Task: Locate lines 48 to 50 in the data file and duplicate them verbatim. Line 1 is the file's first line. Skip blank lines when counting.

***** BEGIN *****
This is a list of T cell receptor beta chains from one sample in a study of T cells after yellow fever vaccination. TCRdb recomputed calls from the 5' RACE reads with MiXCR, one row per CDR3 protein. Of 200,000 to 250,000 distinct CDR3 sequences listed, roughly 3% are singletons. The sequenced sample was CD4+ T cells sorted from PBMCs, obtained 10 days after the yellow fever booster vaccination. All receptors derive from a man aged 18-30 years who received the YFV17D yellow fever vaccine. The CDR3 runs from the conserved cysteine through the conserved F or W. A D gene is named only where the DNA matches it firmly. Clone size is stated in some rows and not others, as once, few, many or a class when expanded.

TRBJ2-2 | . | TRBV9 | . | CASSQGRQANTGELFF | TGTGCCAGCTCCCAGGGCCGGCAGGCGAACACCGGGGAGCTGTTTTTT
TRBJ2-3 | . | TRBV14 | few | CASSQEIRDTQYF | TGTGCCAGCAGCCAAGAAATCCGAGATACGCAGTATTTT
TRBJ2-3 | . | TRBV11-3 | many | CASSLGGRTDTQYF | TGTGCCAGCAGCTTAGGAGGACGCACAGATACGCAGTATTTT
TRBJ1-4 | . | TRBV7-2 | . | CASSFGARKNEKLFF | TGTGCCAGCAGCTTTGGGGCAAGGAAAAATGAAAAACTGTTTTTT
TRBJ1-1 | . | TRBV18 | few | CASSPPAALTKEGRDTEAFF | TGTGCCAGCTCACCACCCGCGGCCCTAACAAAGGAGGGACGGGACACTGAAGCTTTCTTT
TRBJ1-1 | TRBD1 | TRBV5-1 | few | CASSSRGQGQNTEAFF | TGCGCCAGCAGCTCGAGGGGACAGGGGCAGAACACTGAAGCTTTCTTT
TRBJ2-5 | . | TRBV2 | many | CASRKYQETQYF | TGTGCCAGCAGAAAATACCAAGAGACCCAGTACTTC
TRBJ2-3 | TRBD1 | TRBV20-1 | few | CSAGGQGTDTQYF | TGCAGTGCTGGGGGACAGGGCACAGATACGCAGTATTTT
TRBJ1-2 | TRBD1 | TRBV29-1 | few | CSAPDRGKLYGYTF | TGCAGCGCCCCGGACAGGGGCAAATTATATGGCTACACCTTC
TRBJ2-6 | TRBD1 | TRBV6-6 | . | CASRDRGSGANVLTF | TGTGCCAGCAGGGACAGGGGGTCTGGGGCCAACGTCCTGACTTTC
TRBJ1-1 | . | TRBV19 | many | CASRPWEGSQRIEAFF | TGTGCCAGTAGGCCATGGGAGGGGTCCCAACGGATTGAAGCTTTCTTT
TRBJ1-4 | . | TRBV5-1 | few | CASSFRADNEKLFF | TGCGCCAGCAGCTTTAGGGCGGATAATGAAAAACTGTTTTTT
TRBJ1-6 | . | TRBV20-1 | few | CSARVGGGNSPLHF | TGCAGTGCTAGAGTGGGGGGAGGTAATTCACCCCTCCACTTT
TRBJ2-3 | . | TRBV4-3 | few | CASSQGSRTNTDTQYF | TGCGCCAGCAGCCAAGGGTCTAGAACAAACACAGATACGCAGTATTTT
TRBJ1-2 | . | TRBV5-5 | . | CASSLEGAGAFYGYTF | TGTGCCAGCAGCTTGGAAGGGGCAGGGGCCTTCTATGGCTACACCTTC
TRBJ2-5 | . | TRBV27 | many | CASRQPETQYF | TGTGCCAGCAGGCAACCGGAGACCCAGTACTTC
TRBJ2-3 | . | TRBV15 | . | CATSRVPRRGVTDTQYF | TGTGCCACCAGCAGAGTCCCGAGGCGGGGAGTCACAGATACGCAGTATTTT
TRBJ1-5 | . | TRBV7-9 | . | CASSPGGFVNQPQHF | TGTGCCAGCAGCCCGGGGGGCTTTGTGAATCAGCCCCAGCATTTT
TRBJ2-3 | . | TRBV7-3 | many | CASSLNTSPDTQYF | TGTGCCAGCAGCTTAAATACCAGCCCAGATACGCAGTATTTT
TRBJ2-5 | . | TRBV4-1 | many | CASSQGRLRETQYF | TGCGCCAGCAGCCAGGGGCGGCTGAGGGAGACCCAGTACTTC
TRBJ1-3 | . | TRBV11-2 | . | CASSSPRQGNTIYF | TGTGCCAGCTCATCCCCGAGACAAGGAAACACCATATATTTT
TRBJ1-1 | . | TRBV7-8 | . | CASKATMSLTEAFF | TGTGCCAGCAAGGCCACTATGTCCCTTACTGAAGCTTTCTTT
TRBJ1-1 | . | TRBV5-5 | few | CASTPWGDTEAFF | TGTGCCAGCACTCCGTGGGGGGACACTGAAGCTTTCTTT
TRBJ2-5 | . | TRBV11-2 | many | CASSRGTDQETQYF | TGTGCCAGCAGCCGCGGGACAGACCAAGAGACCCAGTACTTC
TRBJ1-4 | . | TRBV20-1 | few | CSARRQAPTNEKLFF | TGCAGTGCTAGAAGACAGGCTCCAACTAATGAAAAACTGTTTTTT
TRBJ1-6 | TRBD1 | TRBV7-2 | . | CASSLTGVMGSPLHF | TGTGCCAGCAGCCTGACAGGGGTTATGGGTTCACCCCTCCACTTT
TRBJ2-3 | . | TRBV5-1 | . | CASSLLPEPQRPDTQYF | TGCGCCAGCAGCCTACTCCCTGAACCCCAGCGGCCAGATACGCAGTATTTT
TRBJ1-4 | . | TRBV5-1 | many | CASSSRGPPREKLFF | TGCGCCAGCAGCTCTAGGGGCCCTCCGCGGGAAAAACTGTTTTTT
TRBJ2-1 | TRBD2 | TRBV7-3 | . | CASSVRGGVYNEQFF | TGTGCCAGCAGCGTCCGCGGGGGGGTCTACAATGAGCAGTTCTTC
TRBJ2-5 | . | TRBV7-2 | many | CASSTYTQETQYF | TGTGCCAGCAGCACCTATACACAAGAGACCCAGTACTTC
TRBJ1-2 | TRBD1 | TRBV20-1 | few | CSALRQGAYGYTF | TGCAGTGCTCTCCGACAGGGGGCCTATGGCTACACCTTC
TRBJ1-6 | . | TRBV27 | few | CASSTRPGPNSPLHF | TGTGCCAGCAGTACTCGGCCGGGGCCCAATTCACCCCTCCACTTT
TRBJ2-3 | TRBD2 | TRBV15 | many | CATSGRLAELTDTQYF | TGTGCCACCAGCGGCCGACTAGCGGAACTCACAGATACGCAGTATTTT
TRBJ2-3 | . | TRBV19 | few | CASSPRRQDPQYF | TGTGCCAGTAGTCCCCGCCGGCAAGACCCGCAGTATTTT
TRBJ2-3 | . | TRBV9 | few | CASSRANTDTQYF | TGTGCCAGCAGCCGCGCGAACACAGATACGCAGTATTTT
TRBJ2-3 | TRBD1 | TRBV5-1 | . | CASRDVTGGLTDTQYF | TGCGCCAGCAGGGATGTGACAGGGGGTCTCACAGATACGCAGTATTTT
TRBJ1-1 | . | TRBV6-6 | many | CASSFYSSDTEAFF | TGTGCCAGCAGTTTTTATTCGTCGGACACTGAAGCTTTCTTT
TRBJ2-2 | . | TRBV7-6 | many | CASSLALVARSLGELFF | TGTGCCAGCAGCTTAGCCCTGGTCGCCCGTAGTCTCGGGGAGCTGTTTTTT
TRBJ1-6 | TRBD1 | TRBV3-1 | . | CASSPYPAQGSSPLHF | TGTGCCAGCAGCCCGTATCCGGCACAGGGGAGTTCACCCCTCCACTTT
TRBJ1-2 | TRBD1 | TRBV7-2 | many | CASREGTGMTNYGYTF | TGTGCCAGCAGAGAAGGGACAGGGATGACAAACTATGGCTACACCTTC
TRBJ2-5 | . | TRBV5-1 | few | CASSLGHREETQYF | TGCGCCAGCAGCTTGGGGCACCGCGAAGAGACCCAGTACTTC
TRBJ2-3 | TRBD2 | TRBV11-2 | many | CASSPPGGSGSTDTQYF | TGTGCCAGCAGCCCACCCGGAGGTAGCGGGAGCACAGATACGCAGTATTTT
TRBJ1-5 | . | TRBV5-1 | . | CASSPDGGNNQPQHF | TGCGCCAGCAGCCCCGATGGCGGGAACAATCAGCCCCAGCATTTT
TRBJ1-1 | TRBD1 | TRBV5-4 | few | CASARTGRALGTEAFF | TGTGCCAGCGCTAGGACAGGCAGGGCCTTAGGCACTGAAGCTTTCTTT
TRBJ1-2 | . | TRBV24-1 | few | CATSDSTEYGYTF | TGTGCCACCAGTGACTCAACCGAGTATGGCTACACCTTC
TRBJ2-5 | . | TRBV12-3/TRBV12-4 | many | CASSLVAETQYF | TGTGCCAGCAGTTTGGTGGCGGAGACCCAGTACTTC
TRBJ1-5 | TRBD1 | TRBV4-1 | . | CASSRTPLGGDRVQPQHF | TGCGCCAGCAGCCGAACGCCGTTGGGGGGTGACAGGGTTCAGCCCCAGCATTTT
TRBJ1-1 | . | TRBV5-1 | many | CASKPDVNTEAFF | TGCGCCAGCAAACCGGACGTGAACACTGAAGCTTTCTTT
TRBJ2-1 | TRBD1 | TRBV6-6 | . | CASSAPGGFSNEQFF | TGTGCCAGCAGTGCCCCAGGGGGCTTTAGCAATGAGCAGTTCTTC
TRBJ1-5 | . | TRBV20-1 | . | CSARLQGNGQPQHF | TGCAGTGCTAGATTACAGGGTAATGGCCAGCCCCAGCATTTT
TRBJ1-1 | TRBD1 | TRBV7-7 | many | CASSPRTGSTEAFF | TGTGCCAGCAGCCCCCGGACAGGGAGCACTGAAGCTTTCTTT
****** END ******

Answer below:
TRBJ1-5 | TRBD1 | TRBV4-1 | . | CASSRTPLGGDRVQPQHF | TGCGCCAGCAGCCGAACGCCGTTGGGGGGTGACAGGGTTCAGCCCCAGCATTTT
TRBJ1-1 | . | TRBV5-1 | many | CASKPDVNTEAFF | TGCGCCAGCAAACCGGACGTGAACACTGAAGCTTTCTTT
TRBJ2-1 | TRBD1 | TRBV6-6 | . | CASSAPGGFSNEQFF | TGTGCCAGCAGTGCCCCAGGGGGCTTTAGCAATGAGCAGTTCTTC